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DDEP: Banks can still give out money to depositors – GAB dismisses ‘poor standing’ claims

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Claims that banks in the country are in a bad standing as a result of the Domestic Debt Exchange Programme (DDEP) have been refuted by Ghana Association of Banks (GAB).

The Association argued that despite losses incurred, the financial institutions are at a good place following a recent assessment of financial statements.

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Speaking on JoyNews on April 27, 2023, the President of the GAB, John Awuah said the capital position of banks are strong, while there is enough liquidity in the banking system.

He stated that even though banks appear to have been negatively impacted, the situation was anticipated, hence adequate measures were put in place protect banks in the country.

DDEP drags banks into heavy debt
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“As we speak, there is strong liquidity in the environment. I have not heard that anybody has gone to a bank and cannot get their money. The banking system has enough liquidity in the system”, he stressed.

Mr. Awuah suggested that the strong liquidity in the financial system could be partly attributed to the decision by the Bank of Ghana to recently hike the policy rate again to mop up excess funds to help control inflation.

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He also pointed out that the Bank of Ghana has put in several measures to cushion commercial banks from shocks as a result of the debt exchange programme.

“The central bank has put in measures to help banks to weather the storms where there are difficulties. The Bank of Ghana has given us time to rebuild our capital”, he said.

He stated that the numerous measures in addition to the financial sector stability fund will help banks support the economic growth agenda by lending to businesses.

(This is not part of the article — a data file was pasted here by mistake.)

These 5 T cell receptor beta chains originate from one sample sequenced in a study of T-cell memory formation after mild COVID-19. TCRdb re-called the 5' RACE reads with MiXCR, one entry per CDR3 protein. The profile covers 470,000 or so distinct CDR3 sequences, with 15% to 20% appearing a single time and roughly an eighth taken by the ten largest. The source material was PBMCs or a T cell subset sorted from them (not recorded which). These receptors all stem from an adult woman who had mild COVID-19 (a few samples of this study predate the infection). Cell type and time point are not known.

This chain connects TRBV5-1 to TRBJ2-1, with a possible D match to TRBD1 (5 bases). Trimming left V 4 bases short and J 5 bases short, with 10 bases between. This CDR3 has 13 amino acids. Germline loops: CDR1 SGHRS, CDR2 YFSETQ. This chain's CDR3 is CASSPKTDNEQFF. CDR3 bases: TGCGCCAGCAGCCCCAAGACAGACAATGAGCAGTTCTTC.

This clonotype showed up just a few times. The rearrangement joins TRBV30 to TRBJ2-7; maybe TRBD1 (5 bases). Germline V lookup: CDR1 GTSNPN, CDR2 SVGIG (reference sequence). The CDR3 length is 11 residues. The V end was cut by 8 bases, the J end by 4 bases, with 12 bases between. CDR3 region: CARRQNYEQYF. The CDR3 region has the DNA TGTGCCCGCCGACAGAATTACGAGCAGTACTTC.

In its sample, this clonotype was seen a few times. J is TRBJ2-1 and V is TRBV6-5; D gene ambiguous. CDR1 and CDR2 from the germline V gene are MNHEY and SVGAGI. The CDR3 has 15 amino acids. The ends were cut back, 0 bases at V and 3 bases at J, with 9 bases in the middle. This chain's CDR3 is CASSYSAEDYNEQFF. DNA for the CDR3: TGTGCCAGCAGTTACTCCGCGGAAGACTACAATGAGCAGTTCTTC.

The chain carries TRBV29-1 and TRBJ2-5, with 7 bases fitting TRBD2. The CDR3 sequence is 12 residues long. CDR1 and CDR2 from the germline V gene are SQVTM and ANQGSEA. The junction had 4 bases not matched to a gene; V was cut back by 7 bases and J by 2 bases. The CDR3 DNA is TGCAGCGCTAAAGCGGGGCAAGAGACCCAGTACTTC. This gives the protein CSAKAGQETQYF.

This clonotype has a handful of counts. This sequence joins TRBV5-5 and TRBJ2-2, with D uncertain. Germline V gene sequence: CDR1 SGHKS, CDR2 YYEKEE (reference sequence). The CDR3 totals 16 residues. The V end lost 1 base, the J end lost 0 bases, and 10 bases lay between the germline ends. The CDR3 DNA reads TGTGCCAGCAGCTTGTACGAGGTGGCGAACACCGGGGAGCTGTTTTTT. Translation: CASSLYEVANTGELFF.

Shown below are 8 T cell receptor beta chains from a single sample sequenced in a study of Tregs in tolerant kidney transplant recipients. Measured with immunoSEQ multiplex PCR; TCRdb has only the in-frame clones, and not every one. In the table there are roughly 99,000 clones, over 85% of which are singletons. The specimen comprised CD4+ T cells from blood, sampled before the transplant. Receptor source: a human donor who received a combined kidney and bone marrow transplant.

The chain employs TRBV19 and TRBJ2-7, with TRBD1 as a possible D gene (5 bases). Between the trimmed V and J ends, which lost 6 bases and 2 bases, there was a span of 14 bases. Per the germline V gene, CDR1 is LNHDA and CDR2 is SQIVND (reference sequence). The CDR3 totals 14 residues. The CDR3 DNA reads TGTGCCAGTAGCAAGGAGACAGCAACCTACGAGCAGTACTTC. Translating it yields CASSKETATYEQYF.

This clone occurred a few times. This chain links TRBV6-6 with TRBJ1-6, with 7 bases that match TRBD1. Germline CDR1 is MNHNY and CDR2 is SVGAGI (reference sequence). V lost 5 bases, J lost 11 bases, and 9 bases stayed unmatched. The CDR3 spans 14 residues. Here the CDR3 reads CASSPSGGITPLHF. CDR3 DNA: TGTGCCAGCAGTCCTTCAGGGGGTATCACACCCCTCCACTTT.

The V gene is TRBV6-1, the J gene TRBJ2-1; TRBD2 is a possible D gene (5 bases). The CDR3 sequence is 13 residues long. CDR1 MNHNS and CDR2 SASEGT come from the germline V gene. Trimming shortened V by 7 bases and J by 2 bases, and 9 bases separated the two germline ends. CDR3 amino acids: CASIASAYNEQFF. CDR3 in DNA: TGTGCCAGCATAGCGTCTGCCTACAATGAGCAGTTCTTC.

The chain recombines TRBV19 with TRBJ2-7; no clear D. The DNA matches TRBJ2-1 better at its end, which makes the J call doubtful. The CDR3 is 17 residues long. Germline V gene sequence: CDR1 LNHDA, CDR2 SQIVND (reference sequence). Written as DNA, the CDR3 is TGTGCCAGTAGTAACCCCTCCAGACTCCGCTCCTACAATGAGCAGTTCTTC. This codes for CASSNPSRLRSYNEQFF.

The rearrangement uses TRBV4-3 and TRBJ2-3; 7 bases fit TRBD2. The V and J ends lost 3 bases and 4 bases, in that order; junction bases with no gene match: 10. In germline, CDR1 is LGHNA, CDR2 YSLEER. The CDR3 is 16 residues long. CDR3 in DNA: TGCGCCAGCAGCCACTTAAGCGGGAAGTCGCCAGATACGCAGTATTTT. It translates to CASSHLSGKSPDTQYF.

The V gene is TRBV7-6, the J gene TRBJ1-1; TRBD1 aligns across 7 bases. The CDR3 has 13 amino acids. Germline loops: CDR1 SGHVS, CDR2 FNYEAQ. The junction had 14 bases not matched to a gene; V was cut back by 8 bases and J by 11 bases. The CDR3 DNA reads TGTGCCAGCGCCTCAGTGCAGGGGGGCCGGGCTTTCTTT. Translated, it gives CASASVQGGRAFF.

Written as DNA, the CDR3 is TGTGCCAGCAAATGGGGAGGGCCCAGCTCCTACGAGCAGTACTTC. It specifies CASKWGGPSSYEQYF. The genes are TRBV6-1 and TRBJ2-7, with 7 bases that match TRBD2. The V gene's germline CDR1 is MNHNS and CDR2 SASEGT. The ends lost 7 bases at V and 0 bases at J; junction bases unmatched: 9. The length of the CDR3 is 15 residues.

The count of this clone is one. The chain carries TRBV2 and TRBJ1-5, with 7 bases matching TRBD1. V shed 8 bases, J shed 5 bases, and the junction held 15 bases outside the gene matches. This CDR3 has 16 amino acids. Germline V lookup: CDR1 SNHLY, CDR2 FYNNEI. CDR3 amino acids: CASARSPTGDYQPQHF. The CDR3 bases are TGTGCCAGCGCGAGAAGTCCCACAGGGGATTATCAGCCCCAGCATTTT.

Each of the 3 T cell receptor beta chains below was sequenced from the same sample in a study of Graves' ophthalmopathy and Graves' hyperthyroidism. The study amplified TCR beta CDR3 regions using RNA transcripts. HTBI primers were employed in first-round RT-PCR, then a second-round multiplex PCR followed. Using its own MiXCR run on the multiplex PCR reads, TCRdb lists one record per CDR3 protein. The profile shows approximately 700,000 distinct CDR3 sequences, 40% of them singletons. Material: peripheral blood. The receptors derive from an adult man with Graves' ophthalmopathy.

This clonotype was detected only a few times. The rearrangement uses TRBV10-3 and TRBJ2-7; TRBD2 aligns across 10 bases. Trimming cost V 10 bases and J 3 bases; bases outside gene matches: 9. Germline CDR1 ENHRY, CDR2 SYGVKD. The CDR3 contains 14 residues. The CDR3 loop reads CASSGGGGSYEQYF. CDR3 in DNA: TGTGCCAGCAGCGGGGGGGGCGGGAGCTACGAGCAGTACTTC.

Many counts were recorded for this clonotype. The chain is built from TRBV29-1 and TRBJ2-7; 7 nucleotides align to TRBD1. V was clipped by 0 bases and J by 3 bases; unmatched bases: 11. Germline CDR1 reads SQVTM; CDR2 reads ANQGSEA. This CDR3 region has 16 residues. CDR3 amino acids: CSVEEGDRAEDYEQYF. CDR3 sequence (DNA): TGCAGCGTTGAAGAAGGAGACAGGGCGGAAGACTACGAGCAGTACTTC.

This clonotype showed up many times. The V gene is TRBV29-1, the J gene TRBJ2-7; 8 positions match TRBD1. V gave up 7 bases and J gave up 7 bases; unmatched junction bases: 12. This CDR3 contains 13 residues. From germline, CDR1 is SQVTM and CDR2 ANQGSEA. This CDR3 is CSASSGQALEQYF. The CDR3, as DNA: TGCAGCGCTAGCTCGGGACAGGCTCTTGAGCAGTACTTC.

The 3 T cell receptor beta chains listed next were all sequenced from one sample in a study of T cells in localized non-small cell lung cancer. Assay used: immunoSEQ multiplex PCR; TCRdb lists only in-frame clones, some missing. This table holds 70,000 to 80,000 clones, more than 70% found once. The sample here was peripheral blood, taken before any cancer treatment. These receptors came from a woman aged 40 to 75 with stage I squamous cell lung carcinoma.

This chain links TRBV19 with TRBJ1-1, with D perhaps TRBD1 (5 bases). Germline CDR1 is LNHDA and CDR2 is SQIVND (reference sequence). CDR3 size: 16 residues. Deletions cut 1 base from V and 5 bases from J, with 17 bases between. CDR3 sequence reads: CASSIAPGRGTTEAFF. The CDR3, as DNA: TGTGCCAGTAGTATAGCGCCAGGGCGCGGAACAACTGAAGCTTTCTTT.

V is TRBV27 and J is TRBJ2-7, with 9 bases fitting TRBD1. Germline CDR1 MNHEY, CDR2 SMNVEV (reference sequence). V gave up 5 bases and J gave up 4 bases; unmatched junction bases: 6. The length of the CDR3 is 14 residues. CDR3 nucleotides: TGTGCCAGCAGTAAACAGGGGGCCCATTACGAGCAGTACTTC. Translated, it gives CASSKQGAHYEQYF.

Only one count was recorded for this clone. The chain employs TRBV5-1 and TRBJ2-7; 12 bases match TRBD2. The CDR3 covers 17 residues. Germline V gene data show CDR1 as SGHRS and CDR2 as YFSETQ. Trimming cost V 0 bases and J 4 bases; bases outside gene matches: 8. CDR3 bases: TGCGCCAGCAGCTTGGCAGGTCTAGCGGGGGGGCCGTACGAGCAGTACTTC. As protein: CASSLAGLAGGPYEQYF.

DDEP impact on banks

An analysis of the DDEP indicated that the 23 banks operating in in Ghana will lose additional ¢6.1 billion, due to reduced coupon rate and the extension of the maturity period from five to 15 years.

According to the liquidity gap analysis by Dr. Richmond Atuahene and K B Frimpong, the 23 banks would have generated positive cash flow of about ¢10.1 billion over the period, from the original coupon rate of 19.3% per annum.

But following the implementation of Domestic Debt Exchange Programme (DDEP), the extension of maturity period and reduction of coupon rate will impact heavily on their earnings from investments in Government of Ghana Bonds.

“This liquidity gap is a result of the drop in the average bond rate of 19.3% to weighted average rate of 9% per annum, thus leading to nominal negative liquidity gap of 10.3%. The liquidity gap is expected to get worse if the average customer deposit rate was around 10% per annum, but later declined to weighted average rate of 9% per annum”.

“For example, Bank A with the bond value of ¢9,I06,452,000 and average coupon rate of 19.3% would have had cash flow of ¢1,821,290,000, but with the Domestic Debt Exchange Programme, the effective rate of 9% per annum will cause a drop in cash flow to ¢720,927,000, thus leading to liquidity gap of ¢1,100,363,000”, it added.


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